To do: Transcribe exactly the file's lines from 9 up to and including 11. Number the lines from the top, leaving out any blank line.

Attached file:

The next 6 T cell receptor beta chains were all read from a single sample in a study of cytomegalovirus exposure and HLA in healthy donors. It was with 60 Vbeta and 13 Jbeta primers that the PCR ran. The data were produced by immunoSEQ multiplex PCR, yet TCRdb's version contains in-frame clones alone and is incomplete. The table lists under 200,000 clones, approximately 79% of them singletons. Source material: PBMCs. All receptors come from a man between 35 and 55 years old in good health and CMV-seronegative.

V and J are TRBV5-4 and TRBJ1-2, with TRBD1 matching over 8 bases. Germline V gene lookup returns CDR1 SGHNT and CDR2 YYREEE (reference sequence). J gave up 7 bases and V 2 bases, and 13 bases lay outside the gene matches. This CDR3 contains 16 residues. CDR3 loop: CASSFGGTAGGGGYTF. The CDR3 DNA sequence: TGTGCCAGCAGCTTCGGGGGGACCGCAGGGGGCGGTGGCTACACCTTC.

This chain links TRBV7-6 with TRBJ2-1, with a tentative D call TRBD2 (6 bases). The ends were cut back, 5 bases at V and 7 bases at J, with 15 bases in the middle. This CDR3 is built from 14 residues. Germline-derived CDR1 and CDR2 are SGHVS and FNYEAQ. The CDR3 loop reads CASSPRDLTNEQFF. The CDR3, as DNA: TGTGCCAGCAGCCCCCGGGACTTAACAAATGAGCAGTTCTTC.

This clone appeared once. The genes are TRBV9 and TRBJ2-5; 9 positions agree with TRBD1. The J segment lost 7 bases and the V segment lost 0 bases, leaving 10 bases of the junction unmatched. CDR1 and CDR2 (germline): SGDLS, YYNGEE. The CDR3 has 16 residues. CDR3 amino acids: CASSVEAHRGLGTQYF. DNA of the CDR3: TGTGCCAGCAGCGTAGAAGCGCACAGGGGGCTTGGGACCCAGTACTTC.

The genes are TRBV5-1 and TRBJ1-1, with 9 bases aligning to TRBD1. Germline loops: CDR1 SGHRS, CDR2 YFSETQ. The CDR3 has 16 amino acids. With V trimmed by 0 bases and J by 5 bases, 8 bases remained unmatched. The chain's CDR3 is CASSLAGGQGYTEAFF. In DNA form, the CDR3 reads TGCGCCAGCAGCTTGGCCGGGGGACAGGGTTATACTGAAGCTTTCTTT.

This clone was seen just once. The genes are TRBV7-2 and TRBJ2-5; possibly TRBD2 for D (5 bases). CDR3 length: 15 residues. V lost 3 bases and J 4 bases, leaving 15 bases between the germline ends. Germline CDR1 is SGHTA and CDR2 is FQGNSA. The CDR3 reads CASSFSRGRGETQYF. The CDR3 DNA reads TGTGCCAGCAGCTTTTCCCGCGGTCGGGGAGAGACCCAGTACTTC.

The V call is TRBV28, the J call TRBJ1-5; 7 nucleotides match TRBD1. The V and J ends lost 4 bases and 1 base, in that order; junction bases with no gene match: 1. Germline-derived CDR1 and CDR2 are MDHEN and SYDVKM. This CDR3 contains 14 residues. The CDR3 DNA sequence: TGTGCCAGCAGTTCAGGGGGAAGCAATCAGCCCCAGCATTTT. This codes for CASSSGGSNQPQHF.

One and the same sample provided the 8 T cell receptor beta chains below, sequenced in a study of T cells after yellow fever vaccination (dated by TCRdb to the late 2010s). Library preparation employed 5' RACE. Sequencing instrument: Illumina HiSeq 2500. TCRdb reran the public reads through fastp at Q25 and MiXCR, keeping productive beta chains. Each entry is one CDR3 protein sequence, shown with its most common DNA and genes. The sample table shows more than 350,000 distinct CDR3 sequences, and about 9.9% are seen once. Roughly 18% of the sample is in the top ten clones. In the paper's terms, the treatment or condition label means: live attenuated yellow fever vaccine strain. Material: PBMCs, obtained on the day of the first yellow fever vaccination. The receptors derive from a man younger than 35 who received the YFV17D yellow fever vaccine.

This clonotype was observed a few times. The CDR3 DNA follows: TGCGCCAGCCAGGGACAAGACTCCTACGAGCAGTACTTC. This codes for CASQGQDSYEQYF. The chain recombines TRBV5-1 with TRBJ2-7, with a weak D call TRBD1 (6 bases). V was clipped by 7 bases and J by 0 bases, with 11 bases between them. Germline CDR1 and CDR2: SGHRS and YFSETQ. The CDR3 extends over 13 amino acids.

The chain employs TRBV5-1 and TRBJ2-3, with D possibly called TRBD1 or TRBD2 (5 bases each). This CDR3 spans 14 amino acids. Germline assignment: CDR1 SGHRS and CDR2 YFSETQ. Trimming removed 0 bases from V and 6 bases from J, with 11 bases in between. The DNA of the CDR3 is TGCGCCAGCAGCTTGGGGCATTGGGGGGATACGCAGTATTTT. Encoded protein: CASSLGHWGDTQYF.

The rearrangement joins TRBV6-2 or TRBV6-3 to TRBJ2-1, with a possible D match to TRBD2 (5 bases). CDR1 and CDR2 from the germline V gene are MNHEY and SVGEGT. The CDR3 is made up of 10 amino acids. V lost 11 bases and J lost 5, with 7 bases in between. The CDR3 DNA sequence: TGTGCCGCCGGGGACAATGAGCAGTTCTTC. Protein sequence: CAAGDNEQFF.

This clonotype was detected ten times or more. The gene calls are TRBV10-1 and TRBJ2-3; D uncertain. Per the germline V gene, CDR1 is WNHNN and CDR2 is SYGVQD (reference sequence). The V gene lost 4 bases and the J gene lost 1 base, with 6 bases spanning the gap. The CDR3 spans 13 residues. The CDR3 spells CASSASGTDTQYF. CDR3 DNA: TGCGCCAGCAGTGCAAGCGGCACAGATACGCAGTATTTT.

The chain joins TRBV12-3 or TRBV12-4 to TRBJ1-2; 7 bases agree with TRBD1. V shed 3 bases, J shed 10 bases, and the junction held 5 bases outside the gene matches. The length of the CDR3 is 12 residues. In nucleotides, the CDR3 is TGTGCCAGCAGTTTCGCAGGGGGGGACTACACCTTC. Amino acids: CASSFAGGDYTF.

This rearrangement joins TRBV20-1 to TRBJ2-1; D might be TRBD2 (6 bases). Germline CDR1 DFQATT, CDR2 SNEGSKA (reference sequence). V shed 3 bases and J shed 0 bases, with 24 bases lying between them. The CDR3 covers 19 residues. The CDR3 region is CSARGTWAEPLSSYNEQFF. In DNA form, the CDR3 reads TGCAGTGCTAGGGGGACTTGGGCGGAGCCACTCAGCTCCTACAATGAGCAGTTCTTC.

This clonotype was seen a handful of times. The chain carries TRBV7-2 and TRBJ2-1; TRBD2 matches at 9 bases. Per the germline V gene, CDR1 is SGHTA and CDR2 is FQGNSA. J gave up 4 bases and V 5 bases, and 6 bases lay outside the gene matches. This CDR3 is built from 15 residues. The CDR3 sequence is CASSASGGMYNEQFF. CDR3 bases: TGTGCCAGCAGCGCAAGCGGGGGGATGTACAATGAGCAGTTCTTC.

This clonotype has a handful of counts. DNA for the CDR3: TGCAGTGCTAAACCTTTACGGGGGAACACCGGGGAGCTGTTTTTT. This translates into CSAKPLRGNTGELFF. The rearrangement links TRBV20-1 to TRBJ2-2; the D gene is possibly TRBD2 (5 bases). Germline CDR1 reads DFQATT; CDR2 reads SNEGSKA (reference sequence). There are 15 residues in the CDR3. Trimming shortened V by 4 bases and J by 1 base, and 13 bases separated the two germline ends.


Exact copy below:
This clonotype was observed a few times. The CDR3 DNA follows: TGCGCCAGCCAGGGACAAGACTCCTACGAGCAGTACTTC. This codes for CASQGQDSYEQYF. The chain recombines TRBV5-1 with TRBJ2-7, with a weak D call TRBD1 (6 bases). V was clipped by 7 bases and J by 0 bases, with 11 bases between them. Germline CDR1 and CDR2: SGHRS and YFSETQ. The CDR3 extends over 13 amino acids.

The chain employs TRBV5-1 and TRBJ2-3, with D possibly called TRBD1 or TRBD2 (5 bases each). This CDR3 spans 14 amino acids. Germline assignment: CDR1 SGHRS and CDR2 YFSETQ. Trimming removed 0 bases from V and 6 bases from J, with 11 bases in between. The DNA of the CDR3 is TGCGCCAGCAGCTTGGGGCATTGGGGGGATACGCAGTATTTT. Encoded protein: CASSLGHWGDTQYF.

The rearrangement joins TRBV6-2 or TRBV6-3 to TRBJ2-1, with a possible D match to TRBD2 (5 bases). CDR1 and CDR2 from the germline V gene are MNHEY and SVGEGT. The CDR3 is made up of 10 amino acids. V lost 11 bases and J lost 5, with 7 bases in between. The CDR3 DNA sequence: TGTGCCGCCGGGGACAATGAGCAGTTCTTC. Protein sequence: CAAGDNEQFF.